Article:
It is reported that, if the thickness of soil over the area from which materials were extracted is deep then it would not influence the structure otherwise the foundation would suffer considerable deterioration.
Figures above and below illustrates soil movement due to inactive coal mining and its influence on the structure at and around the area.
Fig.: Subsidence Above Inactive And Unidentified Coal Mining
Fig: Effect of Subsidence on the Building at the Site
There are number of recommendation that needs to be considered in order to protect structure at mining subsidence areas. The structure should be fully rigid or flexible and simple spans along with flexible superstructure is advised when it is possible. Shallow found such as raft foundation is the best choice to protect compression and tensile fracture in the ground.
There are other methods which can be used to protect structure in subsidence areas. For example, superstructure or substructure articulation, provide hydraulic jacking under the wall or columns, and dig trenches around the structure to release compression strain.
Foundation on Filled Ground
Foundations constructed on filled ground may suffer damage due to filled ground settlement. There are three major factors that cause of ground fill settlements includes consolidation of compressible fill under foundation weight, ground fill degradation due to its own weight, and consolidation soil layer beneath fill under its own weight plus the weight of the fill.
Soil movement due to consolidation of compressible ground fill is negligible if the foundation is not heavy otherwise the movement needs to be computed and properly tackled.
Soil movement due to ground fill weight is dependent on several factors such as fill layer composition, compaction, and thickness, fill placement condition, and its exposure to environment. If fill material contained chemical materials, it is possible that considerable settlement takes place due to chemical reactions.
Movements due to consolidation of natural material beneath ground fill rely on number of factors such as soil layer composition and thickness. the movement would be considerable in the case of soft clay whereas it slight settlement would occur in the case of dense soil such as sand.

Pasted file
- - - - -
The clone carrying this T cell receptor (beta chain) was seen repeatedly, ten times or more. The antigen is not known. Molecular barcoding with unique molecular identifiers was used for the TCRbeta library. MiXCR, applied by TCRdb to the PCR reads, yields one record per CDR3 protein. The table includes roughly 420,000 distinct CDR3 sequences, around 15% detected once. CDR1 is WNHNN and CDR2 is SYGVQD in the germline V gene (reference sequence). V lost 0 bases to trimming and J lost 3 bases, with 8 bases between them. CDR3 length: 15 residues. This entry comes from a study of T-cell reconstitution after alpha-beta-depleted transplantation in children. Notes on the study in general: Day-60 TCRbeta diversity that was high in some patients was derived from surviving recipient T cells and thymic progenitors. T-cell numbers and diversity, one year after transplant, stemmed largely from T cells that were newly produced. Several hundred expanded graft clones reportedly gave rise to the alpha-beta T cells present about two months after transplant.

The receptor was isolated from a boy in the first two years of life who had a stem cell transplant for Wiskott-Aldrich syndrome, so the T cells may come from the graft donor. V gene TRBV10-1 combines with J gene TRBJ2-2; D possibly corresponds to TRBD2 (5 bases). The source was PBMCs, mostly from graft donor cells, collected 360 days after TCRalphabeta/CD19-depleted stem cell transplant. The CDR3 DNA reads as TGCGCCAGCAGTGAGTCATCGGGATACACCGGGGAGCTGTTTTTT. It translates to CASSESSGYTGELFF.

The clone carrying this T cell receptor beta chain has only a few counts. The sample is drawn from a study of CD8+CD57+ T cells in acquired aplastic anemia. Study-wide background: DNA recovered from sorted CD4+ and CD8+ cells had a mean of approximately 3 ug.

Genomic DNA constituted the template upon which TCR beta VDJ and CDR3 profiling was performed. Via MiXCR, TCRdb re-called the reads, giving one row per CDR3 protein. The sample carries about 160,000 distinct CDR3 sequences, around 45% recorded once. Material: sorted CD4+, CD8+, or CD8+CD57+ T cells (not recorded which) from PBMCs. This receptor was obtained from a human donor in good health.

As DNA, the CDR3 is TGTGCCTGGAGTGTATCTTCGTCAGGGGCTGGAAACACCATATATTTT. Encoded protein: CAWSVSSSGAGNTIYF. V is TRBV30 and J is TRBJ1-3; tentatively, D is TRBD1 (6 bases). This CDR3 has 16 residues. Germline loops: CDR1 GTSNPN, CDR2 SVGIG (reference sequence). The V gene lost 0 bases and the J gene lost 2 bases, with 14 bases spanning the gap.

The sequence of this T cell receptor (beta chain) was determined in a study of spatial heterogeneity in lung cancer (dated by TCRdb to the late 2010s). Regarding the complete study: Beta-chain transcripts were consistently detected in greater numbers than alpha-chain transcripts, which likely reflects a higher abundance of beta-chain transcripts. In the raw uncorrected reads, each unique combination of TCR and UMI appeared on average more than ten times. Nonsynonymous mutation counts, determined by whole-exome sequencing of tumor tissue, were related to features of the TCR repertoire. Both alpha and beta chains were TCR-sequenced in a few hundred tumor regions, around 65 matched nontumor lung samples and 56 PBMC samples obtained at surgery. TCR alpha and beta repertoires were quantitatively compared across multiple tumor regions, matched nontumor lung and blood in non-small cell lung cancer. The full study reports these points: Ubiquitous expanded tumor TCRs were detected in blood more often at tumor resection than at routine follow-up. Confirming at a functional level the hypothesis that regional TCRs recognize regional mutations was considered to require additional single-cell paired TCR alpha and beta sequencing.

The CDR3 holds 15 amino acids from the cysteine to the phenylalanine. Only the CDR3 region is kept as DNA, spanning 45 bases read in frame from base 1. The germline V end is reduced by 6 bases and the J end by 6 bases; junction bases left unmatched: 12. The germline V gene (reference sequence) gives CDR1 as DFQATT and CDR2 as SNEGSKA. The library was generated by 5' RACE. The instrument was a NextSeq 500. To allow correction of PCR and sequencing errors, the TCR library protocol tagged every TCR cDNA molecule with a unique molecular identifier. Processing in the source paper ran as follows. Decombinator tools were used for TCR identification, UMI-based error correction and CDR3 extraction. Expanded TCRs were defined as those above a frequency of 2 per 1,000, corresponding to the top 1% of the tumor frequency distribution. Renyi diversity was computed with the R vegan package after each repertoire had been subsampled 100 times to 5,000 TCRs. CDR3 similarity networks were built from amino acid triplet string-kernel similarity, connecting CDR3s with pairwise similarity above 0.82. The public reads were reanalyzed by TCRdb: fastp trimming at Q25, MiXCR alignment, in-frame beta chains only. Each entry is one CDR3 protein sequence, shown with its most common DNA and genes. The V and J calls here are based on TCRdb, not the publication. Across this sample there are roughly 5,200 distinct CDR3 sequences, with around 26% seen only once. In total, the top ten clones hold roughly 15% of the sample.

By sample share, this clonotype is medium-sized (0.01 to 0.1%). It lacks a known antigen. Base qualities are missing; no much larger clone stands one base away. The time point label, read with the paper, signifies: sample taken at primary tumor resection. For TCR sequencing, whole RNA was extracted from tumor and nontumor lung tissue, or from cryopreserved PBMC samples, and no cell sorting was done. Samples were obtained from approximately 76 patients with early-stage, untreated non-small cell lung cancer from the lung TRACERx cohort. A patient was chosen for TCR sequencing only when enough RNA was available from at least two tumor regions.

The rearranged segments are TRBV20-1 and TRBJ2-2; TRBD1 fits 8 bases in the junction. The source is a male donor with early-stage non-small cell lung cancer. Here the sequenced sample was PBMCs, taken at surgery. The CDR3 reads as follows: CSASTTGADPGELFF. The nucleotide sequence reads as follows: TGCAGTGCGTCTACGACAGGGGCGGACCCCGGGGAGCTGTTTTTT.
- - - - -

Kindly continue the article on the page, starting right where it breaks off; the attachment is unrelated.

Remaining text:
Suggested solutions for ground fill movements include the addition of reinforcement to strip foundation to avoid stepped cracks, or compacting fill material properly and then any type of foundation can be considered, or removing upper loose material when fill thickness is great, raft foundation is suggested for poorly compacted fill, and piles should be considered if the structure is heavy such as industrial buildings.
Generally, machinery foundations need to be designed to distribute the load of placed machineries onto the ground in order to avoid too much settlement or tilting of foundation relative the floor or other fixed objects.
Proportioning of foundation base, which support non-vibrating loading, can be easily conducted provided that soil compressibility and shear strength is known.
The permitted bearing pressure to avoid excessive settlement can be estimated and tilting may be eliminated by placing machinery center of gravity on that of foundation block.
Foundation vibration may come from outside source such as earthquake or objects which are supported by foundations such as machinery.
As far as the latter issue is concerned, it is advised to prevent the coincidence between machine operating frequency and foundation natural frequency. This because the movement would greatly amplify due to resonance condition.
If the machine operates over wide range of frequencies, then it is recommended to test the influence of resonance effect on the foundation movement to check whether it is within acceptable limit or not.
Measures used to decline vibration influence is the increase of foundation mass to attenuate reflection within the foundation. Added to that, mountings can be employed to decay vibrations if the construction of heavy foundation is not practical.
Different mountings used to absorb vibrations include cork slab and rubber pads, rubber carpet mountings, bonded rubber mountings, and leaf springs.